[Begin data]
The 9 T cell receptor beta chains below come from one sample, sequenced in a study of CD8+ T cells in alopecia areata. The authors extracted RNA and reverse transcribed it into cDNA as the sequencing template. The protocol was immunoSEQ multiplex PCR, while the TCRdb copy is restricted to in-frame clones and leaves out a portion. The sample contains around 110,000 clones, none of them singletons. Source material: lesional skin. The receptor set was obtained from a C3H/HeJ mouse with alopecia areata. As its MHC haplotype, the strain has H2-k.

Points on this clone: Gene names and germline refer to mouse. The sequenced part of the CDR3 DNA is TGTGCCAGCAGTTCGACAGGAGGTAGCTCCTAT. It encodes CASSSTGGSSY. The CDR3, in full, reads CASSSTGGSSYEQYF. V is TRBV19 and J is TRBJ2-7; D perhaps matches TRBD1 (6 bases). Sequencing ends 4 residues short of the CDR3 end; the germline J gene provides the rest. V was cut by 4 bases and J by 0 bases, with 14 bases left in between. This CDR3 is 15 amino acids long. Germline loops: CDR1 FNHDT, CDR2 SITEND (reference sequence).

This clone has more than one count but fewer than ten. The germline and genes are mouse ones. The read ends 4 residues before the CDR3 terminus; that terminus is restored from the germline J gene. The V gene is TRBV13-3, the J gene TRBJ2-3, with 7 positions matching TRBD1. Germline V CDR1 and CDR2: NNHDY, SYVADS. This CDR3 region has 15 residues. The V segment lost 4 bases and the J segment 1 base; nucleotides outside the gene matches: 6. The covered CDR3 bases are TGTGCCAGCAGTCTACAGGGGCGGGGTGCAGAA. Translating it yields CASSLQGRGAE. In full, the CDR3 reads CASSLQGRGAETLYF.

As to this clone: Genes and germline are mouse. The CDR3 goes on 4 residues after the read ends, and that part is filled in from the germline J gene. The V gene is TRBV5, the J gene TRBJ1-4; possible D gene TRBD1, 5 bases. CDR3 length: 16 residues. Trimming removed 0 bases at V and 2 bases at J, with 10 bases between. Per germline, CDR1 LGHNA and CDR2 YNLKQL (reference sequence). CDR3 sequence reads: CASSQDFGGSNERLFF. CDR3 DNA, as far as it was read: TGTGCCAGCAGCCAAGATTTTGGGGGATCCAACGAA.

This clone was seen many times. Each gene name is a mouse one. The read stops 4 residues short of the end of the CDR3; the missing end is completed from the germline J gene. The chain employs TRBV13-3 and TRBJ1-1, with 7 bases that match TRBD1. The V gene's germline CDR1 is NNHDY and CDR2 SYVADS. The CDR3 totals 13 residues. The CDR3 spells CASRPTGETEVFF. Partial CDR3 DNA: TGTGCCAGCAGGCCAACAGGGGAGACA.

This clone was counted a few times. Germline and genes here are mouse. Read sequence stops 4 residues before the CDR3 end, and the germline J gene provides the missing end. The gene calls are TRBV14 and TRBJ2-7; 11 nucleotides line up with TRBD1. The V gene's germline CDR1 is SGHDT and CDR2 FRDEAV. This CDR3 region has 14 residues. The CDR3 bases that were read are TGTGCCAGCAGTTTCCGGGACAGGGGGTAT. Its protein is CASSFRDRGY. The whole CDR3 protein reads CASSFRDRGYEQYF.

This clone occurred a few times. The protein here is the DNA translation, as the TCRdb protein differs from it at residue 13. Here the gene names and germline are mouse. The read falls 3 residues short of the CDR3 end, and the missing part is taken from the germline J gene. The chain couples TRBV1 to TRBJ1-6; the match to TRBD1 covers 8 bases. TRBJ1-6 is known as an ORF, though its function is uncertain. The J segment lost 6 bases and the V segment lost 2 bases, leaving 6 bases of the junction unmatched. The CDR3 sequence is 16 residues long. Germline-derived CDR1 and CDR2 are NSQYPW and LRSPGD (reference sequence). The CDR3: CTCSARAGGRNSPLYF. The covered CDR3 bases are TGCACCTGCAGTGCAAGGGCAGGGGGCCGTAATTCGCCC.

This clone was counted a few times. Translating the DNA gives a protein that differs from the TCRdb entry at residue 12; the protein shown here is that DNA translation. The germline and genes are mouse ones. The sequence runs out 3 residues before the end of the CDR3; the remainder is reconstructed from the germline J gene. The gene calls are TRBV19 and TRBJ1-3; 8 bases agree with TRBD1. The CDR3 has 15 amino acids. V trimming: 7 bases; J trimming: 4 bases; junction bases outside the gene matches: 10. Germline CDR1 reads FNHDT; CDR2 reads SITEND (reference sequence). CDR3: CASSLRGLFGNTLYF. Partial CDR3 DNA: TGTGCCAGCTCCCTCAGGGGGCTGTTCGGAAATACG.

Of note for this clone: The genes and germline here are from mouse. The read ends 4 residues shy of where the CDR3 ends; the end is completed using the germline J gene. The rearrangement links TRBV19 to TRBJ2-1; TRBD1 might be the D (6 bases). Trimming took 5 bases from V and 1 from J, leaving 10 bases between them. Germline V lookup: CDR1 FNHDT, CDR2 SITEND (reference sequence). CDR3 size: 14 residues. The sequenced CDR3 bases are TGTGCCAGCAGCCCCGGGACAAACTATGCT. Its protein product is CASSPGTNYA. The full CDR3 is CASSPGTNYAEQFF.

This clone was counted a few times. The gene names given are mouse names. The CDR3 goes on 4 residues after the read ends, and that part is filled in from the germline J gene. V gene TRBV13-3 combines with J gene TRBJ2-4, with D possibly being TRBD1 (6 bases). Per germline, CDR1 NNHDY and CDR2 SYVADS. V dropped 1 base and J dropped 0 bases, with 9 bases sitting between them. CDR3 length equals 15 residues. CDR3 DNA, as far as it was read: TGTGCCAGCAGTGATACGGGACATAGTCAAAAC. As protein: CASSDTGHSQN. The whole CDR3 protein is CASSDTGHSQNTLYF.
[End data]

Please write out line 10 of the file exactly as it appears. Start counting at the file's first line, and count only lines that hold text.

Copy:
This clone was counted a few times. The gene names given are mouse names. The CDR3 goes on 4 residues after the read ends, and that part is filled in from the germline J gene. V gene TRBV13-3 combines with J gene TRBJ2-4, with D possibly being TRBD1 (6 bases). Per germline, CDR1 NNHDY and CDR2 SYVADS. V dropped 1 base and J dropped 0 bases, with 9 bases sitting between them. CDR3 length equals 15 residues. CDR3 DNA, as far as it was read: TGTGCCAGCAGTGATACGGGACATAGTCAAAAC. As protein: CASSDTGHSQN. The whole CDR3 protein is CASSDTGHSQNTLYF.